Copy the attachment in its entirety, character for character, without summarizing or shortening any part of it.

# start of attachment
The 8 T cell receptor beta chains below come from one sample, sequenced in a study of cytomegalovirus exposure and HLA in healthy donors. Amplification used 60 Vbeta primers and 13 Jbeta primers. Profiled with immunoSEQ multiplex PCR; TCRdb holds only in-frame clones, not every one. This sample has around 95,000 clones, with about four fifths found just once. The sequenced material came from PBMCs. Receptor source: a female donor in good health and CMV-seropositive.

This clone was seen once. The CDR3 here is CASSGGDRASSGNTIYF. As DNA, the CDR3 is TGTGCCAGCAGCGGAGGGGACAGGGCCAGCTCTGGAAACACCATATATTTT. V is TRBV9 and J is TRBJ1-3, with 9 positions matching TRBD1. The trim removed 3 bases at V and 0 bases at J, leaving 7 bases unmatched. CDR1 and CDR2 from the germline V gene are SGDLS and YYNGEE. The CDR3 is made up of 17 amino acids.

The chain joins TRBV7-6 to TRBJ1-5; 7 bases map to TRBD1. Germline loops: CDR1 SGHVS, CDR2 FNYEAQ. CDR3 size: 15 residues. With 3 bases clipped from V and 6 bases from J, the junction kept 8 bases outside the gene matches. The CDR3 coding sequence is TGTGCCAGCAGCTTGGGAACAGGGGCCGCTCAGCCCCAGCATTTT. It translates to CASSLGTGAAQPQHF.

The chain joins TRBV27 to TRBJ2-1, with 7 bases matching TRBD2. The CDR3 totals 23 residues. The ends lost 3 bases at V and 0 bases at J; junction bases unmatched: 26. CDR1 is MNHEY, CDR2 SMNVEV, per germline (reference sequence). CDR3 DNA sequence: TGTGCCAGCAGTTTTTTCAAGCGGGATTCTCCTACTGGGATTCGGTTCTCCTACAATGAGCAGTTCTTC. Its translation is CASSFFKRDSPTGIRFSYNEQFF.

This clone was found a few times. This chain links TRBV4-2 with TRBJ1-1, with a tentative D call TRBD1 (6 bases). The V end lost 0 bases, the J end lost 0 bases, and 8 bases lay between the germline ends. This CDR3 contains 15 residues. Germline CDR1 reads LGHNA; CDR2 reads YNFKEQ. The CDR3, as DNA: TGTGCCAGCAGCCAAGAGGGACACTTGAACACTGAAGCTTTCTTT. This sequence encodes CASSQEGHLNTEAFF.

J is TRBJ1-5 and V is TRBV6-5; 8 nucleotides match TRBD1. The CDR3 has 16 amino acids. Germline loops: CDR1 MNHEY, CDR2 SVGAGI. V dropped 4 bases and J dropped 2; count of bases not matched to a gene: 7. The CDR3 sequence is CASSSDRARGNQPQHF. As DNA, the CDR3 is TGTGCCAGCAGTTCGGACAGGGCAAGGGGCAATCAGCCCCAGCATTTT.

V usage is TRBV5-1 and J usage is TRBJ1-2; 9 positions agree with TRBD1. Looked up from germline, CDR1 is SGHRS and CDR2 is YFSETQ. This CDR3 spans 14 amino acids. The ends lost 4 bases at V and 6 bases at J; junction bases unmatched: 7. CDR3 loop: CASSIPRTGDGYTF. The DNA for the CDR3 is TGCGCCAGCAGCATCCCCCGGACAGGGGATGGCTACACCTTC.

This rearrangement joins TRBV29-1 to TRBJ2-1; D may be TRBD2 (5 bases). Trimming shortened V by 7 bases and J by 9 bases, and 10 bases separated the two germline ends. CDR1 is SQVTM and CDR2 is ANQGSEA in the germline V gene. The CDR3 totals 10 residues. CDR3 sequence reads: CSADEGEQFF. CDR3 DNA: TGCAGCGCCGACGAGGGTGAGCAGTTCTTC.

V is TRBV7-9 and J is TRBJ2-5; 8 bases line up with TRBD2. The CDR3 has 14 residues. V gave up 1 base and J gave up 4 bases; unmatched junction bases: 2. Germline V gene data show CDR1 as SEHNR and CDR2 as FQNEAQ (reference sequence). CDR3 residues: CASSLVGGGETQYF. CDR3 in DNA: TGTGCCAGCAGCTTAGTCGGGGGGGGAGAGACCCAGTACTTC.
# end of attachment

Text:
The 8 T cell receptor beta chains below come from one sample, sequenced in a study of cytomegalovirus exposure and HLA in healthy donors. Amplification used 60 Vbeta primers and 13 Jbeta primers. Profiled with immunoSEQ multiplex PCR; TCRdb holds only in-frame clones, not every one. This sample has around 95,000 clones, with about four fifths found just once. The sequenced material came from PBMCs. Receptor source: a female donor in good health and CMV-seropositive.

This clone was seen once. The CDR3 here is CASSGGDRASSGNTIYF. As DNA, the CDR3 is TGTGCCAGCAGCGGAGGGGACAGGGCCAGCTCTGGAAACACCATATATTTT. V is TRBV9 and J is TRBJ1-3, with 9 positions matching TRBD1. The trim removed 3 bases at V and 0 bases at J, leaving 7 bases unmatched. CDR1 and CDR2 from the germline V gene are SGDLS and YYNGEE. The CDR3 is made up of 17 amino acids.

The chain joins TRBV7-6 to TRBJ1-5; 7 bases map to TRBD1. Germline loops: CDR1 SGHVS, CDR2 FNYEAQ. CDR3 size: 15 residues. With 3 bases clipped from V and 6 bases from J, the junction kept 8 bases outside the gene matches. The CDR3 coding sequence is TGTGCCAGCAGCTTGGGAACAGGGGCCGCTCAGCCCCAGCATTTT. It translates to CASSLGTGAAQPQHF.

The chain joins TRBV27 to TRBJ2-1, with 7 bases matching TRBD2. The CDR3 totals 23 residues. The ends lost 3 bases at V and 0 bases at J; junction bases unmatched: 26. CDR1 is MNHEY, CDR2 SMNVEV, per germline (reference sequence). CDR3 DNA sequence: TGTGCCAGCAGTTTTTTCAAGCGGGATTCTCCTACTGGGATTCGGTTCTCCTACAATGAGCAGTTCTTC. Its translation is CASSFFKRDSPTGIRFSYNEQFF.

This clone was found a few times. This chain links TRBV4-2 with TRBJ1-1, with a tentative D call TRBD1 (6 bases). The V end lost 0 bases, the J end lost 0 bases, and 8 bases lay between the germline ends. This CDR3 contains 15 residues. Germline CDR1 reads LGHNA; CDR2 reads YNFKEQ. The CDR3, as DNA: TGTGCCAGCAGCCAAGAGGGACACTTGAACACTGAAGCTTTCTTT. This sequence encodes CASSQEGHLNTEAFF.

J is TRBJ1-5 and V is TRBV6-5; 8 nucleotides match TRBD1. The CDR3 has 16 amino acids. Germline loops: CDR1 MNHEY, CDR2 SVGAGI. V dropped 4 bases and J dropped 2; count of bases not matched to a gene: 7. The CDR3 sequence is CASSSDRARGNQPQHF. As DNA, the CDR3 is TGTGCCAGCAGTTCGGACAGGGCAAGGGGCAATCAGCCCCAGCATTTT.

V usage is TRBV5-1 and J usage is TRBJ1-2; 9 positions agree with TRBD1. Looked up from germline, CDR1 is SGHRS and CDR2 is YFSETQ. This CDR3 spans 14 amino acids. The ends lost 4 bases at V and 6 bases at J; junction bases unmatched: 7. CDR3 loop: CASSIPRTGDGYTF. The DNA for the CDR3 is TGCGCCAGCAGCATCCCCCGGACAGGGGATGGCTACACCTTC.

This rearrangement joins TRBV29-1 to TRBJ2-1; D may be TRBD2 (5 bases). Trimming shortened V by 7 bases and J by 9 bases, and 10 bases separated the two germline ends. CDR1 is SQVTM and CDR2 is ANQGSEA in the germline V gene. The CDR3 totals 10 residues. CDR3 sequence reads: CSADEGEQFF. CDR3 DNA: TGCAGCGCCGACGAGGGTGAGCAGTTCTTC.

V is TRBV7-9 and J is TRBJ2-5; 8 bases line up with TRBD2. The CDR3 has 14 residues. V gave up 1 base and J gave up 4 bases; unmatched junction bases: 2. Germline V gene data show CDR1 as SEHNR and CDR2 as FQNEAQ (reference sequence). CDR3 residues: CASSLVGGGETQYF. CDR3 in DNA: TGTGCCAGCAGCTTAGTCGGGGGGGGAGAGACCCAGTACTTC.